The cinematography was not only highly experimental but also very tricky to create. There were flips, swirls, turns, vertical shots and anything else that comes to mind. The camera was all the time in motion. Gaspar plays with the movements, creating a vertigo of shots being uncommon but fitting Climax’s plot just right. Moreover, the whole building was shown the way I could sense where I was and I could easily get from one room to another. Skills of Benoît Debie are undeniable. He’s been responsible for the camera for most popular Noé’s films and also another fantastic independent film this year “Sisters Brothers”.

About the acting itself, it felt more like a documenting an actual conversation rather than skills. Except for Sofia Boutella, all the people were dancers. I understand this requirement for the initial sequence, but besides that, there was no need to use actual dancers. I can only assume that Noé tried to make it more authentic. So we have incredible dancing skills onscreen but then we also have sharp and jaggy dialogues about drastic measures. Well, who else could have thought that was a good idea?

gaspar noe climax Sofia Boutella

The experimentation of the film structure was one of the proofs that nothing in there was in its place. ‘Climax’ starts, ends and continues with no pattern. Noé breaks whatever filmmaking rules he can. Final credits start the whole film and the title goes in just before hitting the lights. There’re also subtle (and not) quotes put here and there expressing the thoughts in the most peculiar way. The director himself admitted that the film felt more like organizing a party rather than filming. And I can admit it feels like it.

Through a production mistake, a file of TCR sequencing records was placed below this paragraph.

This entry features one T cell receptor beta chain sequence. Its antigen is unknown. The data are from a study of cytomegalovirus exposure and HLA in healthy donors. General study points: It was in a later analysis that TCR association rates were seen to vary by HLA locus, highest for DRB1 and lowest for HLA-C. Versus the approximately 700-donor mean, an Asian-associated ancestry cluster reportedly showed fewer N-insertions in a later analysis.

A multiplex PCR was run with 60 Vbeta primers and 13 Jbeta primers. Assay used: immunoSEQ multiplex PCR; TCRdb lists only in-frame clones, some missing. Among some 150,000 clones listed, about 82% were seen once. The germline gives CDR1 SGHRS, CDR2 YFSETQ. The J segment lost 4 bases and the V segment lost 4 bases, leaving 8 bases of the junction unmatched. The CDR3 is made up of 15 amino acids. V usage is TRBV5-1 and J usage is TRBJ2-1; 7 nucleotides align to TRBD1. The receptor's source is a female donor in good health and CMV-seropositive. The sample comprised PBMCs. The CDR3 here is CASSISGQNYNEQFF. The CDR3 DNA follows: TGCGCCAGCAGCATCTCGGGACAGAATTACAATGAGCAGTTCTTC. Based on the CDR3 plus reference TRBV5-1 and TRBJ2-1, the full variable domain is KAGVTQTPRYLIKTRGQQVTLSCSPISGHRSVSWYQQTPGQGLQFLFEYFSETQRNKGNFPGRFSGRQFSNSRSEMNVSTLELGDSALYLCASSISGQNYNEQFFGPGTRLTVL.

The meaning of the film might be “don’t do drugs” but you can interpret it in many ways. It could be a simple artsy idea or a party precaution.  What Climax definitely was would be a statement. About what exactly? Frankly, no idea, get the director to tell me that.

Climax isn’t a good film for everyone, definitely not for sensitive people. But ones who seek strong expressions in cinema will not be disappointed. It is a great flow, electrifying tension and LSD delirium. Definitely an excellent choice to discuss… among your friends. Parents not recommended.

gaspar noe climax Sofia Boutella